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How to use this blog

This is a short introductory (kind of) tutorial about how to navigate through this blog. Get yourself a route, exploring it in the way you want. However, there is a list at the bottom with all the tags and categories used here. You can either click on each/one-of them and follow a specific path, or going to the main page and selecting the posts in the order you prefer. But before of that, please take some minutes for completing this introduction. 

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Why Times Square?

Why Times Square? That is a ubiquitous question that people ask me every time I used to talk about the study object of this piece of research. Times Square now, the current version we have of this place, looks like a location where one cannot find anything serious for conducting an academic piece of research. It seems like an infertile field utterly dependent on external forces, but at the same time, an exhausted and packed and sealed one under the label of either gentrification-Disneyfication or the official one of revitalization. The usage of each one of those two terms depends on who is telling the story of this site. However, in both versions, Times Square appears like a finished object, a black boxed location without so much to offer.

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Diluting Citizenship. A first approach to the Smart City concept

The vignettes of the Coca-Cola 3D Billboard and the WIFI kiosks are sharing some common elements, besides the obvious point that they can be traced in the Times Square of my piece of research. Those elements can be gathered into a context of “experimentation in urban places.” (Gieryn, 2006Karvonen & van Heur, 2014Silver & Marvin, 2016) This particular conception of experimenting in either “cities” or “urban locations” is nowadays a global trend, presented sometimes in the shape of “smart city,” and that involves many different actors, conceptions, capitals, and processes. 

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Decomposing the front yard of a library. Some thoughts about territory and territorialization (I)

Many years ago, when I still lived in the metropolitan area of Medellin, I was a punk. As a member of that subculture, I used to go with my punk friends to punk places. One of those places was a library. Well, the outside patio of the library: a big brightly and made of cement area near cheap places for buying beer. Every weekend was the same. After nine pm we used to meet there until sunrise, more or less. Around us, other groups of punks were doing the same. Mostly, each subgroup formed by a local punk band and its close friends. From time to time people used to move from a group to another. In general terms, everyone knew to everyone, and despite some disputes and rivalries, the ambient there was quiet (under the standards of, more or less, seventy punks sharing a space.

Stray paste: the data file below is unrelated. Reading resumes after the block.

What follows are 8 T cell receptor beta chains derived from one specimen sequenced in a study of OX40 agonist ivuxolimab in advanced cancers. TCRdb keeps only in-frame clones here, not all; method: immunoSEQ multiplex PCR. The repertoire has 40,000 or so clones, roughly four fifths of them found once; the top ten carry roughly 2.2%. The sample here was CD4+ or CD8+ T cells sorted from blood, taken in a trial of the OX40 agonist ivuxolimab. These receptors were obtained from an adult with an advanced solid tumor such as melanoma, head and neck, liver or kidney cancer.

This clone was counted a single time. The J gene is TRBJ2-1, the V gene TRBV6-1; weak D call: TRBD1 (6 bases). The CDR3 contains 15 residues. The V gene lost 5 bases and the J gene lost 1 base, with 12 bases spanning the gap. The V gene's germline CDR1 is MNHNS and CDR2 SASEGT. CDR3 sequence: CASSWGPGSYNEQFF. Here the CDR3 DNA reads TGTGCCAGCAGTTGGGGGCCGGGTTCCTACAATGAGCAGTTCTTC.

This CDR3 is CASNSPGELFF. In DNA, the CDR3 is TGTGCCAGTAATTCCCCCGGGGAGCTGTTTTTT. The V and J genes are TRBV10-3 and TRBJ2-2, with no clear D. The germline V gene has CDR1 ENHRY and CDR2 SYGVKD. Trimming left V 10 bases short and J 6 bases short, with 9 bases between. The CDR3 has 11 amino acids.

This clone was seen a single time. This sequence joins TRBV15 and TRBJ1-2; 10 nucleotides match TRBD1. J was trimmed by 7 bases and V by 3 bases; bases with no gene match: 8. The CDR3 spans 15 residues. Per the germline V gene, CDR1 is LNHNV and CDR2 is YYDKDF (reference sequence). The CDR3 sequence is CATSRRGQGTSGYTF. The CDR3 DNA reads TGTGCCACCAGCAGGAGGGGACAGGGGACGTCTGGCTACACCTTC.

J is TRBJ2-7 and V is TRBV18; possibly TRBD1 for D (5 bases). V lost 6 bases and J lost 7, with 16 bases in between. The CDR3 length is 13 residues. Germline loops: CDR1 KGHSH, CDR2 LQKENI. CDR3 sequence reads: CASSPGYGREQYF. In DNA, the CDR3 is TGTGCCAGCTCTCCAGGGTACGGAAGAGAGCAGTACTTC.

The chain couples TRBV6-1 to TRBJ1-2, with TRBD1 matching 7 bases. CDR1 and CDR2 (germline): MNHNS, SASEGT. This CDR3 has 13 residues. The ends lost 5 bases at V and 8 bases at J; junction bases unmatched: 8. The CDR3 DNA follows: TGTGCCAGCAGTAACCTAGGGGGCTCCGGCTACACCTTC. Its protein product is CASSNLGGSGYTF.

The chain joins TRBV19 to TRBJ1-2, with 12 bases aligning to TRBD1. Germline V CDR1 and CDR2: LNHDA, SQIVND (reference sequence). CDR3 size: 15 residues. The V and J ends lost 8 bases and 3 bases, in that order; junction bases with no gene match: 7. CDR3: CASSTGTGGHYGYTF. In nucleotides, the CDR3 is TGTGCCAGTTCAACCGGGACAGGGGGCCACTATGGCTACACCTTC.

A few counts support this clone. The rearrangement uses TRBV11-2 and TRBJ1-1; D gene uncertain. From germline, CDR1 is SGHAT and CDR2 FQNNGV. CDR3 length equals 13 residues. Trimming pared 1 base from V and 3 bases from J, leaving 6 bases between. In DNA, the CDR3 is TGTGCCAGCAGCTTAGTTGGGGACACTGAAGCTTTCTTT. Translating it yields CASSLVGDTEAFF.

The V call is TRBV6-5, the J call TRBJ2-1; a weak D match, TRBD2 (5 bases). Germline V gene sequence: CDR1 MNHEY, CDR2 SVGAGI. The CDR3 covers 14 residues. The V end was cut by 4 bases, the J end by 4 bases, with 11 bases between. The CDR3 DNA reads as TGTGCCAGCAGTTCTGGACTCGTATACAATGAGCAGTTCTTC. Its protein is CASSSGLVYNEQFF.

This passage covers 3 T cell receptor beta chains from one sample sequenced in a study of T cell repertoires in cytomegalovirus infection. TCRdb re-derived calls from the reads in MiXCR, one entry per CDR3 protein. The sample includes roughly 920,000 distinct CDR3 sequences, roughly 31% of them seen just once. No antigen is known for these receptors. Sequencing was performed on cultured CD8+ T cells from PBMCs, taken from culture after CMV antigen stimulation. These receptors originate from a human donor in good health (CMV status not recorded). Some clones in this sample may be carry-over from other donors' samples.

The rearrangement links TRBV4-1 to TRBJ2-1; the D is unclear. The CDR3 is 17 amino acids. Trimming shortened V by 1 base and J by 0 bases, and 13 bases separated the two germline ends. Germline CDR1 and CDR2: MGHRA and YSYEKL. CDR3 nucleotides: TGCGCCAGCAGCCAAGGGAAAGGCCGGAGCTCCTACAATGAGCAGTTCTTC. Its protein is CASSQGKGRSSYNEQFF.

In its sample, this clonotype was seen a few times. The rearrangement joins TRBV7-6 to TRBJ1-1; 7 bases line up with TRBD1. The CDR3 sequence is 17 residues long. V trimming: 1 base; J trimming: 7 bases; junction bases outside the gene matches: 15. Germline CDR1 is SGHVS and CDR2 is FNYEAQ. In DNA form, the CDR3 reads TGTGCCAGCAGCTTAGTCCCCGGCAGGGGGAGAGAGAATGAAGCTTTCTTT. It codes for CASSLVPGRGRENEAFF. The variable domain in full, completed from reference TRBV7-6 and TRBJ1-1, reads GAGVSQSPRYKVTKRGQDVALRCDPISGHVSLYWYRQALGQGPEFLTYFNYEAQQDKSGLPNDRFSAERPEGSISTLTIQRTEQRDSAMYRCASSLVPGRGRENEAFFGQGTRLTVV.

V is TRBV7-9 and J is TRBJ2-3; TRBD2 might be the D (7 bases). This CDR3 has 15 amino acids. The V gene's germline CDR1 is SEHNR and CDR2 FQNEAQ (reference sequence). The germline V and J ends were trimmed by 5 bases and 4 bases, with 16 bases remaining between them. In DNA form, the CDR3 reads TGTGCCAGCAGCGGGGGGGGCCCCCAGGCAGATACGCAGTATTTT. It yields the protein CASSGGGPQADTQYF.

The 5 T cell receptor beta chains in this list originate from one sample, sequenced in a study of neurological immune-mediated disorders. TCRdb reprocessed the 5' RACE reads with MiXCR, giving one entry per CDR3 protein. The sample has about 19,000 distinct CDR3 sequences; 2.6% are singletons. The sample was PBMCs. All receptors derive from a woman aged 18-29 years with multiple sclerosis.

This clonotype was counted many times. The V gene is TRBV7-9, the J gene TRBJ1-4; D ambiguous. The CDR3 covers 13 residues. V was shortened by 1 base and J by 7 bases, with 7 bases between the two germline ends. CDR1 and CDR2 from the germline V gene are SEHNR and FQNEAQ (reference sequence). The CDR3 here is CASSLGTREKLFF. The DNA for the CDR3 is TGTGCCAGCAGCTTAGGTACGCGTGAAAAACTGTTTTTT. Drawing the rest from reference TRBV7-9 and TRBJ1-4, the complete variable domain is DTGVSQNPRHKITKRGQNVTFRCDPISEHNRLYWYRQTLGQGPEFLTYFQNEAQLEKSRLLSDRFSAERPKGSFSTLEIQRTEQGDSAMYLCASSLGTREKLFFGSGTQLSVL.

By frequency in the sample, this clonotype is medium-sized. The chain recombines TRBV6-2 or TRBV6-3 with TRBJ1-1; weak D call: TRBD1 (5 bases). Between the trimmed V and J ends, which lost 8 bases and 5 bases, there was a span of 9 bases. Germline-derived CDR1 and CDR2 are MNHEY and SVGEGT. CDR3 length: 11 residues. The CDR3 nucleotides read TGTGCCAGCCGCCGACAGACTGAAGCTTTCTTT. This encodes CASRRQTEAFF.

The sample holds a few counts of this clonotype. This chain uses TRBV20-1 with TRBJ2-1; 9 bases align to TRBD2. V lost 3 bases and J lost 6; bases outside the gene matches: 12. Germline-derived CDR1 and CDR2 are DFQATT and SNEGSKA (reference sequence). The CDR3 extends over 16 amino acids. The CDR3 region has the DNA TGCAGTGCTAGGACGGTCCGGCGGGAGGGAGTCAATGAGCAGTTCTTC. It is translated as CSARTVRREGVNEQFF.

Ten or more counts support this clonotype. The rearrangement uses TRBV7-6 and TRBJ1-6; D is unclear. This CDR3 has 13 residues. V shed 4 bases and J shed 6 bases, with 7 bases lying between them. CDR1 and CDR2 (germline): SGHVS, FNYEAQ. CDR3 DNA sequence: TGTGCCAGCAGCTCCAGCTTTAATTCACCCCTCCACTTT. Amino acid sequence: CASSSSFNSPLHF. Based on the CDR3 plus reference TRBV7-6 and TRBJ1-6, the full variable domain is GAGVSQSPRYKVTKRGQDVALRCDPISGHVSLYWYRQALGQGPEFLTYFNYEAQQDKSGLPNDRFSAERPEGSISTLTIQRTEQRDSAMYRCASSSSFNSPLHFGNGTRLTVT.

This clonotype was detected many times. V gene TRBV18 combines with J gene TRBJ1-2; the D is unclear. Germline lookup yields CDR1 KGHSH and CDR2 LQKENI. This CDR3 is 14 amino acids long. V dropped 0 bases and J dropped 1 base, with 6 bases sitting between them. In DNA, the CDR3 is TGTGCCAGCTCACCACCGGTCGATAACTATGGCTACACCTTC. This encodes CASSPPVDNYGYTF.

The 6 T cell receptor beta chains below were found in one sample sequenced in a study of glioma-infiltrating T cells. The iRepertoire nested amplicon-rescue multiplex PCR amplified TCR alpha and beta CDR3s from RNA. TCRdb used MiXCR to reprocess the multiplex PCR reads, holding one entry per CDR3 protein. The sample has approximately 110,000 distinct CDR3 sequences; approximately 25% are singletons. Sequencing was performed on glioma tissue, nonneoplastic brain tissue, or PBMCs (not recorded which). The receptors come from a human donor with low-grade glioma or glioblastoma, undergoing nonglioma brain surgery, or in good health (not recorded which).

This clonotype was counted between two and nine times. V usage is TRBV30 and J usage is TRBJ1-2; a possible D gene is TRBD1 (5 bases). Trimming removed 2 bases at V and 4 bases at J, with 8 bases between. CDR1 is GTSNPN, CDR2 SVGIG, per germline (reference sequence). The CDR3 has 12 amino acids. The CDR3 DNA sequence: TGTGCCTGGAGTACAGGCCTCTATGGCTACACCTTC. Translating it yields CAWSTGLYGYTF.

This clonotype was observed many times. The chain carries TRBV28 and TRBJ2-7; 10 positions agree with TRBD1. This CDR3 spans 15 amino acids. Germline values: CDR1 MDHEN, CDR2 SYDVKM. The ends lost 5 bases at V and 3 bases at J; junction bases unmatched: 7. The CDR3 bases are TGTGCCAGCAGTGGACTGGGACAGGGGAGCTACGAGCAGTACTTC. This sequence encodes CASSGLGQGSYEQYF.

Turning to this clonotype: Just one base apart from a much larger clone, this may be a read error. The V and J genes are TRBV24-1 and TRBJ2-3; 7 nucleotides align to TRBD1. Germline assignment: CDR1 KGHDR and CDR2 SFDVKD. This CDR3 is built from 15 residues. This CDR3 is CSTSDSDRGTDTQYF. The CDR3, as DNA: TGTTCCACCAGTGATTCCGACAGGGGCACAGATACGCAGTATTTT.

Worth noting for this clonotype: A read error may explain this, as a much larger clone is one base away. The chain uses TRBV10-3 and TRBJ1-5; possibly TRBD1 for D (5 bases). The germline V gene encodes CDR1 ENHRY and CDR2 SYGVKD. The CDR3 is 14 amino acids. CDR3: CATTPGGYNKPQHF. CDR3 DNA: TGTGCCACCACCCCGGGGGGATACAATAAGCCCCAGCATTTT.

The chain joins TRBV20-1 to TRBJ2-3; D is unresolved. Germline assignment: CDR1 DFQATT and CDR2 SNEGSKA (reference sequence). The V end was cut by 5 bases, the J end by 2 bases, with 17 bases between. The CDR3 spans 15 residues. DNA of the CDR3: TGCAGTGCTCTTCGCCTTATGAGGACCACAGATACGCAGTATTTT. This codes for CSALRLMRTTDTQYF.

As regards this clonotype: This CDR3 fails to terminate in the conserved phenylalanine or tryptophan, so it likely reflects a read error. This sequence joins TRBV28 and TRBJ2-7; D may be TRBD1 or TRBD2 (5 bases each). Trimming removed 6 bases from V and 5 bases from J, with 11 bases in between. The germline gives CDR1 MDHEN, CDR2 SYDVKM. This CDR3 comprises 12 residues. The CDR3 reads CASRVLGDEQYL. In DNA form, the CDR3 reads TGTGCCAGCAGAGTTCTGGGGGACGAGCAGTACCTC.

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The Columbus Syndrome

…And an introduction to radical ethnography.

Why did I decide to do ethnography? Well, I decided to do ethnography because I consider that through an ethnographical work I can first, (1) follow the trajectories of the objects I am interested in, (2) using any kind of resources from any side, and (3) without a determined disciplinary, theoretical frame or preconception. Second, ethnography allows me to create and to represent better descriptions of those trajectories. Here, ethnography is not categorized as a tool from other disciplines, such as anthropology or sociology.

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Lights still on

It was almost midnight, and the air was unusually cold due to some sporadic showers during the night. I was seated on a concrete bench in front of an empty and under remodeling spot between Broadway Avenue and W. 47th Street. After midnight, when the area is less transited, a group of workers starts its shift that consists in adapting and restyling the bare commercial place for a new branch of Swarovski. During the day, the construction remains closed. However, at nights, and despite the work is carried out inside, one can see from the sidewalk the lights and sparks going out of the welding machine, as well as the men doing their handiwork. 

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